We must disenthrall ourselves with the sound-and-light show that has diverted the attentions of our great democracy from the important issues and challenges of our day. We must disenthrall ourselves from the Michael Jackson trial and the Aruba search and the latest sequential obsession with celebrity trials or whatever relative triviality dominates the conversation of democracy instead of making room for us as free American citizens to talk with one another about our true situation, and then save our country. We must resist those wrong lessons. ...

... The fact that an administration can't manage its own way out of a horse show doesn't mean that all government programs should be abolished. FEMA worked extremely well during the previous administration.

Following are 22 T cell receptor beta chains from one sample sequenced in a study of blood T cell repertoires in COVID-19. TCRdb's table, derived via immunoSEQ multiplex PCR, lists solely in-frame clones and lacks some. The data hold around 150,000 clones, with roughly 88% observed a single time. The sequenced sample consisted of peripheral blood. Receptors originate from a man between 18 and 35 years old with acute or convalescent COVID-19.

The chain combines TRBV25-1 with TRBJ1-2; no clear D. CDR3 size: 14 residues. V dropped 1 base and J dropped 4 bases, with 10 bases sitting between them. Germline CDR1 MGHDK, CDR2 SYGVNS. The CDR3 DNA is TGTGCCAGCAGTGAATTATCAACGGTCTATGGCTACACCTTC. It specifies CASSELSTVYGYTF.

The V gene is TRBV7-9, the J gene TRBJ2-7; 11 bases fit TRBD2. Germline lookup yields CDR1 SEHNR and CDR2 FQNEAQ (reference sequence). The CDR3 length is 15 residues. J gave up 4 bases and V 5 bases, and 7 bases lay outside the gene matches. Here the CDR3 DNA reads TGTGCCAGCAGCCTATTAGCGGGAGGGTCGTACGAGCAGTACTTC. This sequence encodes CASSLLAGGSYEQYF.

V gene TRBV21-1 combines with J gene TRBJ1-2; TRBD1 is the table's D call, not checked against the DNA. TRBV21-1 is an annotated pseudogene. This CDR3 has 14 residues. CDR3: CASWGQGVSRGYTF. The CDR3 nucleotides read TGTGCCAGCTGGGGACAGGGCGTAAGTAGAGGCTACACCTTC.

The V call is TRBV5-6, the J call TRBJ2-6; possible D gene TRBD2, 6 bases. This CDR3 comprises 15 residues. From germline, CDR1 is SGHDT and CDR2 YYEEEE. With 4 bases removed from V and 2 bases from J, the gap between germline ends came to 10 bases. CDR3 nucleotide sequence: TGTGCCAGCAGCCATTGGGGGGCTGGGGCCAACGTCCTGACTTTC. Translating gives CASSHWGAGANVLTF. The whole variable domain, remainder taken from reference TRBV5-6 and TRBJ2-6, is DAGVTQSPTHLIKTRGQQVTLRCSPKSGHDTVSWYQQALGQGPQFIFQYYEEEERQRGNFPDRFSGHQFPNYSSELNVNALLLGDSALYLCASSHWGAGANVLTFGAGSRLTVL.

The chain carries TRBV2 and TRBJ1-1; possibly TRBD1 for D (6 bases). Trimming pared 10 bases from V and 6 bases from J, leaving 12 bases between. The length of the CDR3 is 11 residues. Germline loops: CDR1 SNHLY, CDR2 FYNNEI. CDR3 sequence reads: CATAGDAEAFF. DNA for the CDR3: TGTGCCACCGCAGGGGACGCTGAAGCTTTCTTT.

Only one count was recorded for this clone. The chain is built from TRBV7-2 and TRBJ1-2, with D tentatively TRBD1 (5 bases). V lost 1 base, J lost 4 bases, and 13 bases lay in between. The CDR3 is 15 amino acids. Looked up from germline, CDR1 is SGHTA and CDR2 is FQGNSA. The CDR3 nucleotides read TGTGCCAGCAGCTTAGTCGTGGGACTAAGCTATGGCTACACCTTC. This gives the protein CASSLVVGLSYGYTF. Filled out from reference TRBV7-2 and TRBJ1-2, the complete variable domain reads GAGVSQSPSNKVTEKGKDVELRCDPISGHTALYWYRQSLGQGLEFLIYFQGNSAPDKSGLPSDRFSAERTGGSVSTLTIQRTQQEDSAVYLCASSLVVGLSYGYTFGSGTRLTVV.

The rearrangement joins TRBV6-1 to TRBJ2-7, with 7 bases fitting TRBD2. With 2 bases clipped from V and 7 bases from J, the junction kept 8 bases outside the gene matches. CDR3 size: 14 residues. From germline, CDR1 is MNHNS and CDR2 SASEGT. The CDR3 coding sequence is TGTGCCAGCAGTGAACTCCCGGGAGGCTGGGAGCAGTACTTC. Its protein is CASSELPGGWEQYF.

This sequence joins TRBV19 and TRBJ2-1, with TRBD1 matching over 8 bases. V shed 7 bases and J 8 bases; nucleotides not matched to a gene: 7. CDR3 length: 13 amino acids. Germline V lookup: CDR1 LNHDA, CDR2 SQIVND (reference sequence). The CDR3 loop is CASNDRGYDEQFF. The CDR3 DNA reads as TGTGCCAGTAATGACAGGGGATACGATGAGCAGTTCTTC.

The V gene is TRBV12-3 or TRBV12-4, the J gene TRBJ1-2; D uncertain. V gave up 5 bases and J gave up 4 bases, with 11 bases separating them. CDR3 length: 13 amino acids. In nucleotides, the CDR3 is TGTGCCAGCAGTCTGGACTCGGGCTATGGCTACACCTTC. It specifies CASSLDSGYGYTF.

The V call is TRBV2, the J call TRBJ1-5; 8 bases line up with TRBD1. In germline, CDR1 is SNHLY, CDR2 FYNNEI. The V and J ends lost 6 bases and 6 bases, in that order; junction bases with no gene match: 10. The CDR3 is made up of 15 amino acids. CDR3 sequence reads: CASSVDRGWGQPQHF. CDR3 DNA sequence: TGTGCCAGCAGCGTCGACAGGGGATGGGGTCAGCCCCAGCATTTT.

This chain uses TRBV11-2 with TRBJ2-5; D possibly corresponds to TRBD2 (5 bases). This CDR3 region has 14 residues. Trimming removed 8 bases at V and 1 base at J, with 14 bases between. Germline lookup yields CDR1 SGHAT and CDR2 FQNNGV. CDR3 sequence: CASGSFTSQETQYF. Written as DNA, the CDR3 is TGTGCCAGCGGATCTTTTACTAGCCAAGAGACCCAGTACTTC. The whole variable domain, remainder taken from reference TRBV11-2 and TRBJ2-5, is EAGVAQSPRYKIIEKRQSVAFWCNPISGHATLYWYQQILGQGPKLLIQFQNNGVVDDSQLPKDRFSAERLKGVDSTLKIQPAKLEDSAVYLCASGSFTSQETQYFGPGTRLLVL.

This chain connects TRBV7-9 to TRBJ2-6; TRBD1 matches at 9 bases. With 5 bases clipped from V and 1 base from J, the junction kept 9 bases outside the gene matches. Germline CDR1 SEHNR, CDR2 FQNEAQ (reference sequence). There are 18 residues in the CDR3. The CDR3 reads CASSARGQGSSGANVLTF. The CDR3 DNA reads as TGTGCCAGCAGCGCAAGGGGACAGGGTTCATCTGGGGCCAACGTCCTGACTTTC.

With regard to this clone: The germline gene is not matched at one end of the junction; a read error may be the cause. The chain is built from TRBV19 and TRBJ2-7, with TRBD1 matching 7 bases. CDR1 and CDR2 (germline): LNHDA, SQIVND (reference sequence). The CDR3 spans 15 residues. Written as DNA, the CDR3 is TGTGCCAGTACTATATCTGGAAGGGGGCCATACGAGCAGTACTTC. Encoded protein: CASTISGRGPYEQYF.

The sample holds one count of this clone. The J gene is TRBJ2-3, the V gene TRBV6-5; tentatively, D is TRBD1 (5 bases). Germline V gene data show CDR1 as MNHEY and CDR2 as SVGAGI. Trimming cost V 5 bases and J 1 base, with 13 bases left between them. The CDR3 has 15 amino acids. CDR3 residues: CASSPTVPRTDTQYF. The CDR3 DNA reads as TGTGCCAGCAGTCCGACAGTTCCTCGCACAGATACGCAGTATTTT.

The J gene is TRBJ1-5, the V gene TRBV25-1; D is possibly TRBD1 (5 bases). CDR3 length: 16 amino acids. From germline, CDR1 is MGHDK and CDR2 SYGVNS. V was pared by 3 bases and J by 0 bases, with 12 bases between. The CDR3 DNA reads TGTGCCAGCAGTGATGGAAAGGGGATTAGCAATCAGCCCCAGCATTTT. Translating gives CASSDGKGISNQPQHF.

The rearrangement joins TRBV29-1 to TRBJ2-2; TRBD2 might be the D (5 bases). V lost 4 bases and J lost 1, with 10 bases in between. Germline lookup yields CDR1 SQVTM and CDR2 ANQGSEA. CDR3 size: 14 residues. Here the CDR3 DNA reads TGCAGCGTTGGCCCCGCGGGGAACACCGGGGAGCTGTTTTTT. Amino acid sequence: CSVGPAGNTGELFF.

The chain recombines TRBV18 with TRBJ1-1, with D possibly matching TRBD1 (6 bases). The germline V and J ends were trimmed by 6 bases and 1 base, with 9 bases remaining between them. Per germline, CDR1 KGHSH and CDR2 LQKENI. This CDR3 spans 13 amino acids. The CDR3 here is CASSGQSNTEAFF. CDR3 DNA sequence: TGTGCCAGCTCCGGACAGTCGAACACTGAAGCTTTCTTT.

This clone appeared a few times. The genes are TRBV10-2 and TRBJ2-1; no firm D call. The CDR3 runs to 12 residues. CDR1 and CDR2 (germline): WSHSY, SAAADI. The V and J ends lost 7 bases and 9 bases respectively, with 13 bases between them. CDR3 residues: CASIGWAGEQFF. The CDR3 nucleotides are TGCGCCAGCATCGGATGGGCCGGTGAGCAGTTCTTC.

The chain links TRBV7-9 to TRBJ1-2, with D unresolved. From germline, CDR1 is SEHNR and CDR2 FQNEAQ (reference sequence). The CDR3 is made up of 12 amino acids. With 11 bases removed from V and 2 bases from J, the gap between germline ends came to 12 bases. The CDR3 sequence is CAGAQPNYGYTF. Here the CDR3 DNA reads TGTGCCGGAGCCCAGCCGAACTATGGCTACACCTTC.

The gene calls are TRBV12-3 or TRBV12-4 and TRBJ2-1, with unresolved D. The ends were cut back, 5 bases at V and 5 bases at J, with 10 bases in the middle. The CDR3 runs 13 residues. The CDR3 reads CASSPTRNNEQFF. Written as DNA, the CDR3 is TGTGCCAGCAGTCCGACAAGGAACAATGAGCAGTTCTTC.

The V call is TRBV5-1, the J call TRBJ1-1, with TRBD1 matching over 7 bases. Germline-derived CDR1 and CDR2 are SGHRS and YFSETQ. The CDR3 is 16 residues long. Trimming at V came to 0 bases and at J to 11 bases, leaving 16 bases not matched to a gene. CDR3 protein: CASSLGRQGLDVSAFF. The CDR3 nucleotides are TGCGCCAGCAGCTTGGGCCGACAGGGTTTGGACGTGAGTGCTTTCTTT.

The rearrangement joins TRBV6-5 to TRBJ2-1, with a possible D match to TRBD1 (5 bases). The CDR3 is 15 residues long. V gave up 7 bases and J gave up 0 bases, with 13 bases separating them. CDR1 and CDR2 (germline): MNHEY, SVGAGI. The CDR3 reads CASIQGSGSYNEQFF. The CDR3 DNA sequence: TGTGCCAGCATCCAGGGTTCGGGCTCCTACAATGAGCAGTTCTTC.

... The refugees that we have seen - I don't like that word when applied to American citizens in our own country, but the refugees that we have seen could well be the first sip of that bitter cup because sea-level rise in countries around the world will mobilize millions of environmental refugees. ...

No wonder he was elected President in 2000!


ereading7 said...

He sure gives darn good speeches.  I am glad he stayed active in the political realm.

blueneighbor said...

Some speech.  I like Gore more now than ever.

Gore was no charmer.  In fact, he was barely better than Kerry in that regard.  In many ways, I think he is better now that he knows he will never ever be a candidate again.

Would have made a fine Chief Justice.

bmiller224 said...

I think you're right that Gore is more impressive now than when he was a presidential candidate.

But it's also true, as the Daily Howler keeps reminding us even now, that the mainstream press corps was ridiculously hostile to Gore and regularly manufactured fake "facts", e.g., Gore claimed he invented the Internet, and pimped them throughout the campaign. - Bruce